Day 6 – Self-contained Underwater Breathing Apparatus

I have always loved water. From the time I was a kid, I loved going swimming, playing in puddles, splashing around in the irrigation ditch that ran in front of our house in Hyrum, Utah, going to the reservoir, being on a boat, walking along a lake.  There’s something about water that just speaks to my soul.

Despite my love of the water, one thing I’ve never done is SCUBA diving. So, in this, my year of doing new things, I decided it was time to embark upon an activity that I was 100% certain I was going to love. I was going to get SCUBA certified. Having done a bit of research, I learned that Thailand is one of the great, and most inexpensive, places in the world to get certified.

I booked my class six months in advance. (What can I say…I’m a project manager deep in my soul.) On my first full day in Phuket, I had breakfast at the buffet when it opened up at 6AM. Afterward, I walked to the dive shop, filled out my paperwork, and sat down with my instructor, a retired RCMP French Canadian who has been diving for 40 years. He had me watch the instructional videos by PADI and take some quizzes. Everything about it just clicked. I don’t know how else to explain it, but even my instructor seemed surprised at how quickly I was catching on.

Finally, after the videos and quizzes, I got me fitted out with my gear then took a taxi to a nearby pool that is regularly used for training divers.

I’ve learned that you don’t have to be a strong swimmer to dive, but in order to become certified, you do need to prove that you can tread water for 10 minutes and that you can swim for 200 meters without stopping. For someone who was a certified lifeguard and swam competitively-ish, this was an absurdly easy task for me. I hopped in the pool and started floating on my back. After about 3 minutes of barely moving, enjoying a nice, sunny day in a warm pool, he rolled his eyes and told me to start swimming laps. I swam four laps and he had me hop out so we could eat a quick lunch and talk.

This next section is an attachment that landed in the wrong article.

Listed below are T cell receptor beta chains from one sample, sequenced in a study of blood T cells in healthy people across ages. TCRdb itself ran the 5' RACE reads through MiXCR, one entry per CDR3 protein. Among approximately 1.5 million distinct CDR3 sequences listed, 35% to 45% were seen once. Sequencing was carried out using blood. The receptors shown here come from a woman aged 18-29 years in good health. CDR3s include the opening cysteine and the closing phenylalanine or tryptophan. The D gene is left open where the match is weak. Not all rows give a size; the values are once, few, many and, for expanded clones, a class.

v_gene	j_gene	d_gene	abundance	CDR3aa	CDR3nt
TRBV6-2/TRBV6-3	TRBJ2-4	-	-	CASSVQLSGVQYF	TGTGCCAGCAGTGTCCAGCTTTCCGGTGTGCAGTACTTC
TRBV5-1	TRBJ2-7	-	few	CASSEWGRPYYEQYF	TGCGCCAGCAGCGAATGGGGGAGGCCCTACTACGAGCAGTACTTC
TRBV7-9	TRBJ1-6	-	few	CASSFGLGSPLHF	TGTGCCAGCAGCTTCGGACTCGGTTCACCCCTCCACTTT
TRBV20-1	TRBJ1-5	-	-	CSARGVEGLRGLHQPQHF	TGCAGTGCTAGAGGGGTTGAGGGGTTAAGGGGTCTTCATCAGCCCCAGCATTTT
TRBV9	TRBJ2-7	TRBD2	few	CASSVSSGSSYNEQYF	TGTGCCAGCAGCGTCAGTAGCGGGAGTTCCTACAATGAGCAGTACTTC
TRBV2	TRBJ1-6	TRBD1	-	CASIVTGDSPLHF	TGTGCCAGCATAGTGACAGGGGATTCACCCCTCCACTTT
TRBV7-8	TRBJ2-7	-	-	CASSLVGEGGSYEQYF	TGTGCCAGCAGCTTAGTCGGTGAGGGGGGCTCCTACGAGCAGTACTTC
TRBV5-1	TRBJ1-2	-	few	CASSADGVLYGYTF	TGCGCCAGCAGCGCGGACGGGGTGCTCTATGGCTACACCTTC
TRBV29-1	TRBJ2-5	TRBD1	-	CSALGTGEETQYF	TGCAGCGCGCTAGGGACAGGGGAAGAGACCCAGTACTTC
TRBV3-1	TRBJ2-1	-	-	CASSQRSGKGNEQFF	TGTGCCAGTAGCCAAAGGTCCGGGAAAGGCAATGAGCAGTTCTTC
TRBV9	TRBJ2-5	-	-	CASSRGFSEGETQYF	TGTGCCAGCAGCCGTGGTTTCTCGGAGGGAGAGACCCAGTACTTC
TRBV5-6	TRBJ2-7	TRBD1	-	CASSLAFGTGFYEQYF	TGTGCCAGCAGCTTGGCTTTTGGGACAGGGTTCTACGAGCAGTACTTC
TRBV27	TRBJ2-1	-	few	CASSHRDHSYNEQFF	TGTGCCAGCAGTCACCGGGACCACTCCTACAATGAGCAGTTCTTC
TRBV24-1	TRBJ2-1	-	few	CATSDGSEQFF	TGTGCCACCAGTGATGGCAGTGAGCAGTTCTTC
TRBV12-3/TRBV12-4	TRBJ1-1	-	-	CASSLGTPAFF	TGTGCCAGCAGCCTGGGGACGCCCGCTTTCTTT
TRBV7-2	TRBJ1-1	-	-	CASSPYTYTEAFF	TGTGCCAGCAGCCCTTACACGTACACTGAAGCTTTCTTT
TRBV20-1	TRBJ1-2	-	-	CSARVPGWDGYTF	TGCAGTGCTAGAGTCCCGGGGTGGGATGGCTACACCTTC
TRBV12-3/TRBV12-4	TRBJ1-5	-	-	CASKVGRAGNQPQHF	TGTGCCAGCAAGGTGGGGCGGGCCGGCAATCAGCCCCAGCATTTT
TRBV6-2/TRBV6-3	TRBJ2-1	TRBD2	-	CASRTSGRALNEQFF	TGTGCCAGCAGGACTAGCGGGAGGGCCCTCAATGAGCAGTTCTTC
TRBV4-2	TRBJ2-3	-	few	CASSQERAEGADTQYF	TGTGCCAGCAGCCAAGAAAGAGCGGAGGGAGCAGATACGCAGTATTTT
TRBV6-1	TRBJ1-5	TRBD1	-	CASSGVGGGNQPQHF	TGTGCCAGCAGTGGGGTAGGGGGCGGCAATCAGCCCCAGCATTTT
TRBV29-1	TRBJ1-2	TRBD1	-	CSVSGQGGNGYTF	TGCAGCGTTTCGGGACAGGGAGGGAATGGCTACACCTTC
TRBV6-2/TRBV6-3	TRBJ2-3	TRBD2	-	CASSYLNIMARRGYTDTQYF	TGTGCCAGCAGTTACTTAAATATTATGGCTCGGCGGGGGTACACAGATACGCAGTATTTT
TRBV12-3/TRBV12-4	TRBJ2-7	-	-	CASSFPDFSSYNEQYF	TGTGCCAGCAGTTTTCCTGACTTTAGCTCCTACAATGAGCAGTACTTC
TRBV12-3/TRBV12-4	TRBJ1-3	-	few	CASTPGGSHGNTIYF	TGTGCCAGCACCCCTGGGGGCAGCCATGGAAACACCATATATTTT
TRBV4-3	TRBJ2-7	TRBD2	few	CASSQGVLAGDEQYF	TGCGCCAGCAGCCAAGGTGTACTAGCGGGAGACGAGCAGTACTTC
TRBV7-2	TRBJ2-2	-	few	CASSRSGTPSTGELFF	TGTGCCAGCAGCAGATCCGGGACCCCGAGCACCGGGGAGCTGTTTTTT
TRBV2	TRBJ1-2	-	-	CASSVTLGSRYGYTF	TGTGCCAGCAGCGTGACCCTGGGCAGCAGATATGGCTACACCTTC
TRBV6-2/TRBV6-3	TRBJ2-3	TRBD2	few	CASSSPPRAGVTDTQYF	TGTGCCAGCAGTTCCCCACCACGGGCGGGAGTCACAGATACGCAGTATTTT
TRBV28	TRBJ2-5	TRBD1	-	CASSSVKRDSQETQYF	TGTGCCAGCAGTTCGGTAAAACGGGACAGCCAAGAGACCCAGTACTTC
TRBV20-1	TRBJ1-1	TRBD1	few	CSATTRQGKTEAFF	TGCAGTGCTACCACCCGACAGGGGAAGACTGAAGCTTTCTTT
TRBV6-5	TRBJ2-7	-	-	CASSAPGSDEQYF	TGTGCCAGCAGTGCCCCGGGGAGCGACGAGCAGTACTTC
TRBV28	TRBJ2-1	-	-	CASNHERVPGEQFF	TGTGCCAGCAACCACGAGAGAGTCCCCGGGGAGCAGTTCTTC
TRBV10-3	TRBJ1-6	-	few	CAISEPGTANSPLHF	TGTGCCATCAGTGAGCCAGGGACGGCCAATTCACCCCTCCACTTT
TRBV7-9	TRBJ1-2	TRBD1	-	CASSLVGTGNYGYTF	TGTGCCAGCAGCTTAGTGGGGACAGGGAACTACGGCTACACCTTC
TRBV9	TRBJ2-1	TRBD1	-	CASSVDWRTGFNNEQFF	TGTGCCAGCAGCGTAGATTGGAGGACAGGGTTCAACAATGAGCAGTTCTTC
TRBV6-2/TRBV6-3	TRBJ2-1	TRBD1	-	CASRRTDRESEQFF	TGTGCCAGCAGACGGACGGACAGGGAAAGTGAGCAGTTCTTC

After a light meal (because who wants heavy, diarrhea-inducing food right before putting on a wetsuit)he taught me how to set up and put on my gear. In the pool we went through the various exercises: clearing the mask, setting my neutral buoyancy, ascending and descending, removing the mask underwater, removing the regulator from your mouth underwater, using alternate air sources, communication via hand signals, etc. We sped through all the in-pool tasks and were done by 2PM. (If I had done the theoretical work at home instead of waiting until I got to Thailand, we would have been done by noon.)

To end the day, my instructors left me with a homework assignment to go through the first three chapters of the book and answer the question. “If you want,” he said, “you could go through all five chapters in the book, and that way we would be all done with the theoretical work for the course and can just focus on the dives.”

To anyone who has followed my near-obsessive hobby-chasing, it seems rather obvious what happened next. It’s not for no reason that my personal mantra has become, “Why just do something when you can overdo it?” So I went back to the hotel, took a quick nap, re-donned my swimsuit and a tank top and headed down to the pool again. There, under the shade of the bar’s canopy, I enjoyed the fruits of a buy-one-get-one-free happy hour consisting of strawberry daiquiris and gin fizzes whilst I did my homework. Four drinks in  (*cough*) I was in the fifth and final chapter of the book (*cough*) when I came across a warning in the book that divers should avoid drinking the night before diving because it can dehydrate them. D’oh.

Please note: Buzzed by a pool in sunny weather is pretty much the only way one should ever be forced to do homework. So let it be written.

I finished my quizzes, went up to my room, took another nap, and then headed down to the tailor shop for my first fitting in which they had me try on the shell of my suit jacket.

On the way back to the hotel, I decided to stop at an Argentinian steakhouse on the beach, where I enjoyed some live music, a mediocre steak, and a Diet Coke.  At last, I returned to my room and went to bed. On the way, I made several new little gecko friends. (Seriously. These freaking things were ev. ry. where.) Tomorrow was going to begin the whole reason I came to Thailand.

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